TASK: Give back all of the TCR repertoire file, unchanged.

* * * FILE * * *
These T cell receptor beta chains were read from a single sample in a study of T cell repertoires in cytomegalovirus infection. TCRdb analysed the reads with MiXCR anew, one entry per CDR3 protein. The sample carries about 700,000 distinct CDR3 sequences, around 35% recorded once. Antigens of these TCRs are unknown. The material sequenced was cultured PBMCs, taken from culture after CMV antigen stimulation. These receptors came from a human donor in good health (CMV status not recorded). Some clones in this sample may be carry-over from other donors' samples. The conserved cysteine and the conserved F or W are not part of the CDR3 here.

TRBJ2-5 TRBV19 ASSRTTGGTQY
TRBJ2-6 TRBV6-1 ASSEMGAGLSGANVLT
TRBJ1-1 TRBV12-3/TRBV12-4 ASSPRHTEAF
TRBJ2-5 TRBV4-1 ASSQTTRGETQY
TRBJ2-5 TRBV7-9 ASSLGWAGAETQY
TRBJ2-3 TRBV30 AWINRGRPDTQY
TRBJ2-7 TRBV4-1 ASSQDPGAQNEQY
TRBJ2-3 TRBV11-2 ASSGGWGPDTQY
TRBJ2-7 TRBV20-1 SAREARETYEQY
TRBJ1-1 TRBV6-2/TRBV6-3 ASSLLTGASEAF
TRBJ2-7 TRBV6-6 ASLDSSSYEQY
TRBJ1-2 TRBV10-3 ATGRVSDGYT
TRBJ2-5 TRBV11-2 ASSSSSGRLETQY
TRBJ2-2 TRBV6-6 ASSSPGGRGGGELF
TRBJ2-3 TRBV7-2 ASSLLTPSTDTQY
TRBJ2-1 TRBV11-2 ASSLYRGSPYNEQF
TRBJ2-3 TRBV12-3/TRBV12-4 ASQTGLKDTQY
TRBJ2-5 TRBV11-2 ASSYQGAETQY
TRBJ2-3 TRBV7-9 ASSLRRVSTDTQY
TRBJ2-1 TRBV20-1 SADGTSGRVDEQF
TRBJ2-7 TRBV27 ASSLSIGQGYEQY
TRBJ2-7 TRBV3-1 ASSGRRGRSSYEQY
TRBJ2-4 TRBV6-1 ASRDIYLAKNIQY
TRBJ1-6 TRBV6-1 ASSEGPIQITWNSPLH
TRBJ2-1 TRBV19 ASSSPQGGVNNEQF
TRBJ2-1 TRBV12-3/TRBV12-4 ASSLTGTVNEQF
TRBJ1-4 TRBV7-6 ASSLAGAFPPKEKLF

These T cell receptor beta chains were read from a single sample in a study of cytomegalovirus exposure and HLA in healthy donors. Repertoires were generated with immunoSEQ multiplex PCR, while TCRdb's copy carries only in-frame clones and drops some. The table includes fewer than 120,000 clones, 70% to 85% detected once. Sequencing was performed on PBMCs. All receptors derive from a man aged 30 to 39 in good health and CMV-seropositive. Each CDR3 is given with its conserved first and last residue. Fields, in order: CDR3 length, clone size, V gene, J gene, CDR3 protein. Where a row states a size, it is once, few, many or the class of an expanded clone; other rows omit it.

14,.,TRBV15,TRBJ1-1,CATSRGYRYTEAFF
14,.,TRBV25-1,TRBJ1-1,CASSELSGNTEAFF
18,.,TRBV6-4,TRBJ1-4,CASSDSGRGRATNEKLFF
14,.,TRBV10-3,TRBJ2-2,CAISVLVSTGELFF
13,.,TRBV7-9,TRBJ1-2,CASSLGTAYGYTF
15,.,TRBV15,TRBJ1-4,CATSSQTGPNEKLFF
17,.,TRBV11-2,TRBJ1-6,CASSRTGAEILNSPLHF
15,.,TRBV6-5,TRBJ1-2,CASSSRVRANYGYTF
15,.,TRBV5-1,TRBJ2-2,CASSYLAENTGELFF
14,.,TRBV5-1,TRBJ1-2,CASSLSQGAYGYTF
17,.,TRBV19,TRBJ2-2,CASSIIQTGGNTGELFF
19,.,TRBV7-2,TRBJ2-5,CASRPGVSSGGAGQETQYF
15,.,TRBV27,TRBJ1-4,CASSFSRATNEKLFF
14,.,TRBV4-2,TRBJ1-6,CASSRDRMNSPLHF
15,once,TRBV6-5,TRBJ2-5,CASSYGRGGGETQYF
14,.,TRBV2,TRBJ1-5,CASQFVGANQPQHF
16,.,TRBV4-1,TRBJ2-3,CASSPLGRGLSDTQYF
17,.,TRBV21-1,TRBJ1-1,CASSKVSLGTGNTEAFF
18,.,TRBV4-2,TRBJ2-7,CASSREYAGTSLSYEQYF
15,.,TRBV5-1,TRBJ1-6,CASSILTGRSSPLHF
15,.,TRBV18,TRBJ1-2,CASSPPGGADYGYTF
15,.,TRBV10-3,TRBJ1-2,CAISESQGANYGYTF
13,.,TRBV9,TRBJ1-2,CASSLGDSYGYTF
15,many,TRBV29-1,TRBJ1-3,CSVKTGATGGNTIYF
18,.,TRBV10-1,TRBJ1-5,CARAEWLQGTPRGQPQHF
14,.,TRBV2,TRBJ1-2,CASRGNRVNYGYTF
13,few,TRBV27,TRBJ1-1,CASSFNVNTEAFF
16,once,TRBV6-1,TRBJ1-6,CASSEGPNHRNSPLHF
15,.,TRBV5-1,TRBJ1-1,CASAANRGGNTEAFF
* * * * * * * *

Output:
These T cell receptor beta chains were read from a single sample in a study of T cell repertoires in cytomegalovirus infection. TCRdb analysed the reads with MiXCR anew, one entry per CDR3 protein. The sample carries about 700,000 distinct CDR3 sequences, around 35% recorded once. Antigens of these TCRs are unknown. The material sequenced was cultured PBMCs, taken from culture after CMV antigen stimulation. These receptors came from a human donor in good health (CMV status not recorded). Some clones in this sample may be carry-over from other donors' samples. The conserved cysteine and the conserved F or W are not part of the CDR3 here.

TRBJ2-5 TRBV19 ASSRTTGGTQY
TRBJ2-6 TRBV6-1 ASSEMGAGLSGANVLT
TRBJ1-1 TRBV12-3/TRBV12-4 ASSPRHTEAF
TRBJ2-5 TRBV4-1 ASSQTTRGETQY
TRBJ2-5 TRBV7-9 ASSLGWAGAETQY
TRBJ2-3 TRBV30 AWINRGRPDTQY
TRBJ2-7 TRBV4-1 ASSQDPGAQNEQY
TRBJ2-3 TRBV11-2 ASSGGWGPDTQY
TRBJ2-7 TRBV20-1 SAREARETYEQY
TRBJ1-1 TRBV6-2/TRBV6-3 ASSLLTGASEAF
TRBJ2-7 TRBV6-6 ASLDSSSYEQY
TRBJ1-2 TRBV10-3 ATGRVSDGYT
TRBJ2-5 TRBV11-2 ASSSSSGRLETQY
TRBJ2-2 TRBV6-6 ASSSPGGRGGGELF
TRBJ2-3 TRBV7-2 ASSLLTPSTDTQY
TRBJ2-1 TRBV11-2 ASSLYRGSPYNEQF
TRBJ2-3 TRBV12-3/TRBV12-4 ASQTGLKDTQY
TRBJ2-5 TRBV11-2 ASSYQGAETQY
TRBJ2-3 TRBV7-9 ASSLRRVSTDTQY
TRBJ2-1 TRBV20-1 SADGTSGRVDEQF
TRBJ2-7 TRBV27 ASSLSIGQGYEQY
TRBJ2-7 TRBV3-1 ASSGRRGRSSYEQY
TRBJ2-4 TRBV6-1 ASRDIYLAKNIQY
TRBJ1-6 TRBV6-1 ASSEGPIQITWNSPLH
TRBJ2-1 TRBV19 ASSSPQGGVNNEQF
TRBJ2-1 TRBV12-3/TRBV12-4 ASSLTGTVNEQF
TRBJ1-4 TRBV7-6 ASSLAGAFPPKEKLF

These T cell receptor beta chains were read from a single sample in a study of cytomegalovirus exposure and HLA in healthy donors. Repertoires were generated with immunoSEQ multiplex PCR, while TCRdb's copy carries only in-frame clones and drops some. The table includes fewer than 120,000 clones, 70% to 85% detected once. Sequencing was performed on PBMCs. All receptors derive from a man aged 30 to 39 in good health and CMV-seropositive. Each CDR3 is given with its conserved first and last residue. Fields, in order: CDR3 length, clone size, V gene, J gene, CDR3 protein. Where a row states a size, it is once, few, many or the class of an expanded clone; other rows omit it.

14,.,TRBV15,TRBJ1-1,CATSRGYRYTEAFF
14,.,TRBV25-1,TRBJ1-1,CASSELSGNTEAFF
18,.,TRBV6-4,TRBJ1-4,CASSDSGRGRATNEKLFF
14,.,TRBV10-3,TRBJ2-2,CAISVLVSTGELFF
13,.,TRBV7-9,TRBJ1-2,CASSLGTAYGYTF
15,.,TRBV15,TRBJ1-4,CATSSQTGPNEKLFF
17,.,TRBV11-2,TRBJ1-6,CASSRTGAEILNSPLHF
15,.,TRBV6-5,TRBJ1-2,CASSSRVRANYGYTF
15,.,TRBV5-1,TRBJ2-2,CASSYLAENTGELFF
14,.,TRBV5-1,TRBJ1-2,CASSLSQGAYGYTF
17,.,TRBV19,TRBJ2-2,CASSIIQTGGNTGELFF
19,.,TRBV7-2,TRBJ2-5,CASRPGVSSGGAGQETQYF
15,.,TRBV27,TRBJ1-4,CASSFSRATNEKLFF
14,.,TRBV4-2,TRBJ1-6,CASSRDRMNSPLHF
15,once,TRBV6-5,TRBJ2-5,CASSYGRGGGETQYF
14,.,TRBV2,TRBJ1-5,CASQFVGANQPQHF
16,.,TRBV4-1,TRBJ2-3,CASSPLGRGLSDTQYF
17,.,TRBV21-1,TRBJ1-1,CASSKVSLGTGNTEAFF
18,.,TRBV4-2,TRBJ2-7,CASSREYAGTSLSYEQYF
15,.,TRBV5-1,TRBJ1-6,CASSILTGRSSPLHF
15,.,TRBV18,TRBJ1-2,CASSPPGGADYGYTF
15,.,TRBV10-3,TRBJ1-2,CAISESQGANYGYTF
13,.,TRBV9,TRBJ1-2,CASSLGDSYGYTF
15,many,TRBV29-1,TRBJ1-3,CSVKTGATGGNTIYF
18,.,TRBV10-1,TRBJ1-5,CARAEWLQGTPRGQPQHF
14,.,TRBV2,TRBJ1-2,CASRGNRVNYGYTF
13,few,TRBV27,TRBJ1-1,CASSFNVNTEAFF
16,once,TRBV6-1,TRBJ1-6,CASSEGPNHRNSPLHF
15,.,TRBV5-1,TRBJ1-1,CASAANRGGNTEAFF